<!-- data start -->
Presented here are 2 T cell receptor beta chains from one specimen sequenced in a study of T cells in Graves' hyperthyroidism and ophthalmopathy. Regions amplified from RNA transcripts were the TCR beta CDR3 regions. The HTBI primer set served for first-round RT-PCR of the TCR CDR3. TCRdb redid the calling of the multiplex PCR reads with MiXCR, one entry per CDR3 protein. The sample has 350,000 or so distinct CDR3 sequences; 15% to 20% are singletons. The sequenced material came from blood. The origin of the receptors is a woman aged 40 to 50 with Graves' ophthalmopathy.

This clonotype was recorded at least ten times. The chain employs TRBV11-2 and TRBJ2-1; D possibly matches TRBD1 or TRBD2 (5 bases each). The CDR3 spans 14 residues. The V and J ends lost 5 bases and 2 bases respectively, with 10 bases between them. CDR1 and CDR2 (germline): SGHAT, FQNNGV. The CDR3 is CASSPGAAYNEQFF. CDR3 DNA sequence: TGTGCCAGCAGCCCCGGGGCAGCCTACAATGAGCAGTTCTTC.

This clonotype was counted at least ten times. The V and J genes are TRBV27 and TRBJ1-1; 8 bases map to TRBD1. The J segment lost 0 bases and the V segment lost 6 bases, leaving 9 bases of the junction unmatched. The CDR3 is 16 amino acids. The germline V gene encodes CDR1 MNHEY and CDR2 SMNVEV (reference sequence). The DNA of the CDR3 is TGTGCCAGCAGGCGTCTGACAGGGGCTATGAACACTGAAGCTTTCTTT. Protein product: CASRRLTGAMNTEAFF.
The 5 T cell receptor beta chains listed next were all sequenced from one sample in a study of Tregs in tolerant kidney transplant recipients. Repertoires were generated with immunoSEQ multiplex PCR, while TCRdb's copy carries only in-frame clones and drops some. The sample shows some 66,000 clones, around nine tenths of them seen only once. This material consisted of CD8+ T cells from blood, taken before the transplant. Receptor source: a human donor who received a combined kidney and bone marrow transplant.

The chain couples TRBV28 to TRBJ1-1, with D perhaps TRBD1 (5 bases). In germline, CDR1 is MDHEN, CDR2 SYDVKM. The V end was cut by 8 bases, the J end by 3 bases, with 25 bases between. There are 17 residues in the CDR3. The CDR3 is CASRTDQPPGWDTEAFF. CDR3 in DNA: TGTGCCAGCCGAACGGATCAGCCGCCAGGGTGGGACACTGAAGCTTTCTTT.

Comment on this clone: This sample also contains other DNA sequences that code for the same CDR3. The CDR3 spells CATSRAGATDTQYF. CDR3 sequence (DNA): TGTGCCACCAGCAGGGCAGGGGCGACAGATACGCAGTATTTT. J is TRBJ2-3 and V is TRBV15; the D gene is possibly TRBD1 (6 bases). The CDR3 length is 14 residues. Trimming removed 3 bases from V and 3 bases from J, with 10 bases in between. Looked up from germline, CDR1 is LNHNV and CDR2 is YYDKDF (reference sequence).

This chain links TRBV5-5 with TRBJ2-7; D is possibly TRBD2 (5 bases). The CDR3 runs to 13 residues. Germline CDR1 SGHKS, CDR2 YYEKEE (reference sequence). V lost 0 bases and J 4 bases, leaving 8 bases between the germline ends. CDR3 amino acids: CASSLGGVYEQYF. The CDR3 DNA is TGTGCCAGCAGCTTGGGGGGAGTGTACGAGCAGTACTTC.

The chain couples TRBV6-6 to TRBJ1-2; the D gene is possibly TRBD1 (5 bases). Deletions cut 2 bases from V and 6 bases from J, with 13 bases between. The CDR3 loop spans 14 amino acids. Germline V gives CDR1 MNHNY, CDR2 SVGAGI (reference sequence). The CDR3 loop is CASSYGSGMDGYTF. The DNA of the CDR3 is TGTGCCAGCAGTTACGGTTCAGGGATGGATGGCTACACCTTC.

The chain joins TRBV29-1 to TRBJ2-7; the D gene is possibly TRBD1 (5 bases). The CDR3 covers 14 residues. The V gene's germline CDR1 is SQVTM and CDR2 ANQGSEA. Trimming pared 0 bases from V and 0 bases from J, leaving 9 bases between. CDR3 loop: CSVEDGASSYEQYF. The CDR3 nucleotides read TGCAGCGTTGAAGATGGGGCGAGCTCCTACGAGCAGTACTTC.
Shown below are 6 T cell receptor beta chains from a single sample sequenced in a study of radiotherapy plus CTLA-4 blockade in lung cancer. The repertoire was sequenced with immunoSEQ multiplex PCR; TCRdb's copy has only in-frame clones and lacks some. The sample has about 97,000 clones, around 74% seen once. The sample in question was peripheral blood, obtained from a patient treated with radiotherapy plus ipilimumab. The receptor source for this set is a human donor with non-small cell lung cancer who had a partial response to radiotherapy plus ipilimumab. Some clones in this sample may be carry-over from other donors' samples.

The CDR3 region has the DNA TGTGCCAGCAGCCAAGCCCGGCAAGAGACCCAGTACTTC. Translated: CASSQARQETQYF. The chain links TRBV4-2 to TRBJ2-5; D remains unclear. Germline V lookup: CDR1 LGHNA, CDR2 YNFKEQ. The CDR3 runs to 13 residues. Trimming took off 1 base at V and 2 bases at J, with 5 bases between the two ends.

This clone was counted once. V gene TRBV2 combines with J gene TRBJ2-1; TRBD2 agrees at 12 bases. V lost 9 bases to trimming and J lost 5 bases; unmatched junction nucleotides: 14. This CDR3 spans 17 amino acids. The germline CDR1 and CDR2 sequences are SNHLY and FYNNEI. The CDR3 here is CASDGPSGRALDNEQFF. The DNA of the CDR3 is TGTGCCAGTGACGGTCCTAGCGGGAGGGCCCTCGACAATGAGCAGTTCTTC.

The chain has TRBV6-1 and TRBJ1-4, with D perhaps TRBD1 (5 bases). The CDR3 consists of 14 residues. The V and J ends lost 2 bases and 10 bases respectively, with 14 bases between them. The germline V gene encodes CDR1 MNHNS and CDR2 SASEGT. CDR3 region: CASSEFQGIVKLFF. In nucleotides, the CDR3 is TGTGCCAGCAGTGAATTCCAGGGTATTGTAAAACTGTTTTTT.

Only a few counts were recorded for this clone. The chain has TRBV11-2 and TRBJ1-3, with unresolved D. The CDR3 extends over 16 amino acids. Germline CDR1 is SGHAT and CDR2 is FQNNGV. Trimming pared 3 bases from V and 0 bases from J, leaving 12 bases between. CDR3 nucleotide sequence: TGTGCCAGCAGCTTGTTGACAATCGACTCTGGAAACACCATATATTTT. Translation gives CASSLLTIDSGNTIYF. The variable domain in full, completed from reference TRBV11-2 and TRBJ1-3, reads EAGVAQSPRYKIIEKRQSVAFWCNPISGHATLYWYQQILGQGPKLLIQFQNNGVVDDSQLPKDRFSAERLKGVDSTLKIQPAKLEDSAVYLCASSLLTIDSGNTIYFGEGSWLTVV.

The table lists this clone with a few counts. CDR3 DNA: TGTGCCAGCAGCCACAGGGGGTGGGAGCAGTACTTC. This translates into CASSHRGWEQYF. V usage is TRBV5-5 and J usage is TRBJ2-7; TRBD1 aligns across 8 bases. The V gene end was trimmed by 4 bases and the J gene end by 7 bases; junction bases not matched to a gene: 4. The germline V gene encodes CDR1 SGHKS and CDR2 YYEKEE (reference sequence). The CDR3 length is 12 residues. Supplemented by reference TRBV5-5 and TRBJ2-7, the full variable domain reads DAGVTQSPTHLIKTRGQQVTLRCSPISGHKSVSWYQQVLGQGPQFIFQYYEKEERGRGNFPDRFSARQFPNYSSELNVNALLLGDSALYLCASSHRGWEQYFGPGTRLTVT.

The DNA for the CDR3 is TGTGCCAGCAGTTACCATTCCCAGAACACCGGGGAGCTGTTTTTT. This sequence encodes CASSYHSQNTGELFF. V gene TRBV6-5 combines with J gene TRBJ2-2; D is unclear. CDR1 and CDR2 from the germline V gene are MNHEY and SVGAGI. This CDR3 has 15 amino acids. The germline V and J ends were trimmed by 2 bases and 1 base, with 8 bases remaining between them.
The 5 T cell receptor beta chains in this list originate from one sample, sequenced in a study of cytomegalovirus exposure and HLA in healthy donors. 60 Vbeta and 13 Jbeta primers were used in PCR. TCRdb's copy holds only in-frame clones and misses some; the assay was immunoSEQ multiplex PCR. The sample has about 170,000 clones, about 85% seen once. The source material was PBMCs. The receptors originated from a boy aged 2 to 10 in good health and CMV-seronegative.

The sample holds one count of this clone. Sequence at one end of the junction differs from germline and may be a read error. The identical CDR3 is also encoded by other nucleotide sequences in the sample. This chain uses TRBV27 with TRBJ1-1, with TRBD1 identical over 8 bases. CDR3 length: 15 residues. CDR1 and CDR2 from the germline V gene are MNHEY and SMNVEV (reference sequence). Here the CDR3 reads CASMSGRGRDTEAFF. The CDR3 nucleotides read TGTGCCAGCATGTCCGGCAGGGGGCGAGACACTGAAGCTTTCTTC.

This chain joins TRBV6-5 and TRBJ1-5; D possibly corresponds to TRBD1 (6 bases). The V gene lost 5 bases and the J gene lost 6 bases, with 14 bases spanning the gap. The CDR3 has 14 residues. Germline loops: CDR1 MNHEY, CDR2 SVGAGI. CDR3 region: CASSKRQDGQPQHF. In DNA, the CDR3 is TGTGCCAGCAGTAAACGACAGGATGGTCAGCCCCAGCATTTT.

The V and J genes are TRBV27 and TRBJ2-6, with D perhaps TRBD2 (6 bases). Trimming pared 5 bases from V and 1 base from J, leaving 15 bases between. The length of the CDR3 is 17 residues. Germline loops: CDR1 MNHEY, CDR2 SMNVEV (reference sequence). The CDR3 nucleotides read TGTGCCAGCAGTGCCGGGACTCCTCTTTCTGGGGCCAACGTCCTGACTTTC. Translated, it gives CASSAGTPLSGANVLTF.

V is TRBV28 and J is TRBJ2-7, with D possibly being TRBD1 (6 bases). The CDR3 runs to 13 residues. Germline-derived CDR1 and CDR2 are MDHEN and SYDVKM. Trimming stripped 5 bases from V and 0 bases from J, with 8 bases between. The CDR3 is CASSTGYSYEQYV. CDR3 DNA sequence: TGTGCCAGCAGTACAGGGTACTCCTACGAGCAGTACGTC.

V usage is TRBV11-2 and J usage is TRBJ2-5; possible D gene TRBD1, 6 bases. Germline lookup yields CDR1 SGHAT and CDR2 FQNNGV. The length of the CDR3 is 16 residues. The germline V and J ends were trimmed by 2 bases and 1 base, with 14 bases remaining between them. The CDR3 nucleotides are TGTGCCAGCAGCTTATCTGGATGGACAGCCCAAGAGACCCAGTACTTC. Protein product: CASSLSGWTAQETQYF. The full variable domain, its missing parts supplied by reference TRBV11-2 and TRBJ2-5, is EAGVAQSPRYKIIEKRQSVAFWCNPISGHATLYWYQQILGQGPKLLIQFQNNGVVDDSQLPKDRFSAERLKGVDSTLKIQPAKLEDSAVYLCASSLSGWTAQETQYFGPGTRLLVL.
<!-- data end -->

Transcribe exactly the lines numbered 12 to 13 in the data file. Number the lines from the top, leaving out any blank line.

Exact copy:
This clone was counted once. V gene TRBV2 combines with J gene TRBJ2-1; TRBD2 agrees at 12 bases. V lost 9 bases to trimming and J lost 5 bases; unmatched junction nucleotides: 14. This CDR3 spans 17 amino acids. The germline CDR1 and CDR2 sequences are SNHLY and FYNNEI. The CDR3 here is CASDGPSGRALDNEQFF. The DNA of the CDR3 is TGTGCCAGTGACGGTCCTAGCGGGAGGGCCCTCGACAATGAGCAGTTCTTC.

The chain has TRBV6-1 and TRBJ1-4, with D perhaps TRBD1 (5 bases). The CDR3 consists of 14 residues. The V and J ends lost 2 bases and 10 bases respectively, with 14 bases between them. The germline V gene encodes CDR1 MNHNS and CDR2 SASEGT. CDR3 region: CASSEFQGIVKLFF. In nucleotides, the CDR3 is TGTGCCAGCAGTGAATTCCAGGGTATTGTAAAACTGTTTTTT.